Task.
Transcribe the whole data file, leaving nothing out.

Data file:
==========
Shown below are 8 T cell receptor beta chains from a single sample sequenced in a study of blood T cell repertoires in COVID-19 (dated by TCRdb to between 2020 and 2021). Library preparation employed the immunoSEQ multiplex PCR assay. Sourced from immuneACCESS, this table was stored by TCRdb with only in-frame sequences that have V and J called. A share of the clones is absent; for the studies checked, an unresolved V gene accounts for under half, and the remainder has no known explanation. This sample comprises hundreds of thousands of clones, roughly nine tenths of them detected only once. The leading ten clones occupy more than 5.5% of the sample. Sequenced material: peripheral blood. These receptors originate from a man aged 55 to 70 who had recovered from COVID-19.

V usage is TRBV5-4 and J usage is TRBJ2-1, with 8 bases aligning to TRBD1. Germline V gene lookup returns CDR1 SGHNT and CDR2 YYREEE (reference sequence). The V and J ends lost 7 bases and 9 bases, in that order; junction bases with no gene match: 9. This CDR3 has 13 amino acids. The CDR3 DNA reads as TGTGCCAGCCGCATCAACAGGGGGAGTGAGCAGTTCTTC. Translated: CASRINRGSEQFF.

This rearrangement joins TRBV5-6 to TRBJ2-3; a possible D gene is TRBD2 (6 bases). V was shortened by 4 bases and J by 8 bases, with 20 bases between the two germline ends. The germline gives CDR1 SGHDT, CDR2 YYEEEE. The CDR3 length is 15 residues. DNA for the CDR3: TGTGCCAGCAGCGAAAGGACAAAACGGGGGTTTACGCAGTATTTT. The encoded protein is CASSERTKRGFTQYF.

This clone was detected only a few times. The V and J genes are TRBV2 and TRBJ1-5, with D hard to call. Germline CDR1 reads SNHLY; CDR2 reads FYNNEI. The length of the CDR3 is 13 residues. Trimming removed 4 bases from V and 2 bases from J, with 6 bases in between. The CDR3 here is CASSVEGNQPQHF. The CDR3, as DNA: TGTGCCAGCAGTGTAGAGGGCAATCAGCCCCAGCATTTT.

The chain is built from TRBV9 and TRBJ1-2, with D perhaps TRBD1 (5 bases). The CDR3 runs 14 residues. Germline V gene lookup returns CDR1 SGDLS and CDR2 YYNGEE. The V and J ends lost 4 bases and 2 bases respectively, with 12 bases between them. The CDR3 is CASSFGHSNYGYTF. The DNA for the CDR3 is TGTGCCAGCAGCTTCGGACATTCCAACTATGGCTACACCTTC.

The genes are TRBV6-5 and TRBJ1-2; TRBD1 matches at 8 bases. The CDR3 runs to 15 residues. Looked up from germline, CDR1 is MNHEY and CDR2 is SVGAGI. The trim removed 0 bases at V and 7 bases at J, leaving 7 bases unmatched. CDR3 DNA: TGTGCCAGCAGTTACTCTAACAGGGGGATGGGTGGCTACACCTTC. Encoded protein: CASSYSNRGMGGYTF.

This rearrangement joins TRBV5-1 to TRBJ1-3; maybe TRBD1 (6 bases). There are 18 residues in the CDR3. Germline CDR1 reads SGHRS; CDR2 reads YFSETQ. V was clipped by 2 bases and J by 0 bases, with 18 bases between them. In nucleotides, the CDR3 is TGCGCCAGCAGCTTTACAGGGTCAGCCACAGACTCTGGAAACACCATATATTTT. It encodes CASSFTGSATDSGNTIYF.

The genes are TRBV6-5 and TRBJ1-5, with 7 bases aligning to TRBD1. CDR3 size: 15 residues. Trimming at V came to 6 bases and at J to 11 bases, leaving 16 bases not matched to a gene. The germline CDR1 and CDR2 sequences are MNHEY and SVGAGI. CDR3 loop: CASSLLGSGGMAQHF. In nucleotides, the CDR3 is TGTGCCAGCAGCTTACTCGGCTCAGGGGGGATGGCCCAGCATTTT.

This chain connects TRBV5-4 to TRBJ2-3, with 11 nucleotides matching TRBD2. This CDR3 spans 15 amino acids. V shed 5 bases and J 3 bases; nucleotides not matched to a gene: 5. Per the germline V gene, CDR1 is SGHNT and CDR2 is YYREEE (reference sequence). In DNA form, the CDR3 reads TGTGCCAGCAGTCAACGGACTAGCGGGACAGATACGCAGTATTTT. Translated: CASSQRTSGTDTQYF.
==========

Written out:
Shown below are 8 T cell receptor beta chains from a single sample sequenced in a study of blood T cell repertoires in COVID-19 (dated by TCRdb to between 2020 and 2021). Library preparation employed the immunoSEQ multiplex PCR assay. Sourced from immuneACCESS, this table was stored by TCRdb with only in-frame sequences that have V and J called. A share of the clones is absent; for the studies checked, an unresolved V gene accounts for under half, and the remainder has no known explanation. This sample comprises hundreds of thousands of clones, roughly nine tenths of them detected only once. The leading ten clones occupy more than 5.5% of the sample. Sequenced material: peripheral blood. These receptors originate from a man aged 55 to 70 who had recovered from COVID-19.

V usage is TRBV5-4 and J usage is TRBJ2-1, with 8 bases aligning to TRBD1. Germline V gene lookup returns CDR1 SGHNT and CDR2 YYREEE (reference sequence). The V and J ends lost 7 bases and 9 bases, in that order; junction bases with no gene match: 9. This CDR3 has 13 amino acids. The CDR3 DNA reads as TGTGCCAGCCGCATCAACAGGGGGAGTGAGCAGTTCTTC. Translated: CASRINRGSEQFF.

This rearrangement joins TRBV5-6 to TRBJ2-3; a possible D gene is TRBD2 (6 bases). V was shortened by 4 bases and J by 8 bases, with 20 bases between the two germline ends. The germline gives CDR1 SGHDT, CDR2 YYEEEE. The CDR3 length is 15 residues. DNA for the CDR3: TGTGCCAGCAGCGAAAGGACAAAACGGGGGTTTACGCAGTATTTT. The encoded protein is CASSERTKRGFTQYF.

This clone was detected only a few times. The V and J genes are TRBV2 and TRBJ1-5, with D hard to call. Germline CDR1 reads SNHLY; CDR2 reads FYNNEI. The length of the CDR3 is 13 residues. Trimming removed 4 bases from V and 2 bases from J, with 6 bases in between. The CDR3 here is CASSVEGNQPQHF. The CDR3, as DNA: TGTGCCAGCAGTGTAGAGGGCAATCAGCCCCAGCATTTT.

The chain is built from TRBV9 and TRBJ1-2, with D perhaps TRBD1 (5 bases). The CDR3 runs 14 residues. Germline V gene lookup returns CDR1 SGDLS and CDR2 YYNGEE. The V and J ends lost 4 bases and 2 bases respectively, with 12 bases between them. The CDR3 is CASSFGHSNYGYTF. The DNA for the CDR3 is TGTGCCAGCAGCTTCGGACATTCCAACTATGGCTACACCTTC.

The genes are TRBV6-5 and TRBJ1-2; TRBD1 matches at 8 bases. The CDR3 runs to 15 residues. Looked up from germline, CDR1 is MNHEY and CDR2 is SVGAGI. The trim removed 0 bases at V and 7 bases at J, leaving 7 bases unmatched. CDR3 DNA: TGTGCCAGCAGTTACTCTAACAGGGGGATGGGTGGCTACACCTTC. Encoded protein: CASSYSNRGMGGYTF.

This rearrangement joins TRBV5-1 to TRBJ1-3; maybe TRBD1 (6 bases). There are 18 residues in the CDR3. Germline CDR1 reads SGHRS; CDR2 reads YFSETQ. V was clipped by 2 bases and J by 0 bases, with 18 bases between them. In nucleotides, the CDR3 is TGCGCCAGCAGCTTTACAGGGTCAGCCACAGACTCTGGAAACACCATATATTTT. It encodes CASSFTGSATDSGNTIYF.

The genes are TRBV6-5 and TRBJ1-5, with 7 bases aligning to TRBD1. CDR3 size: 15 residues. Trimming at V came to 6 bases and at J to 11 bases, leaving 16 bases not matched to a gene. The germline CDR1 and CDR2 sequences are MNHEY and SVGAGI. CDR3 loop: CASSLLGSGGMAQHF. In nucleotides, the CDR3 is TGTGCCAGCAGCTTACTCGGCTCAGGGGGGATGGCCCAGCATTTT.

This chain connects TRBV5-4 to TRBJ2-3, with 11 nucleotides matching TRBD2. This CDR3 spans 15 amino acids. V shed 5 bases and J 3 bases; nucleotides not matched to a gene: 5. Per the germline V gene, CDR1 is SGHNT and CDR2 is YYREEE (reference sequence). In DNA form, the CDR3 reads TGTGCCAGCAGTCAACGGACTAGCGGGACAGATACGCAGTATTTT. Translated: CASSQRTSGTDTQYF.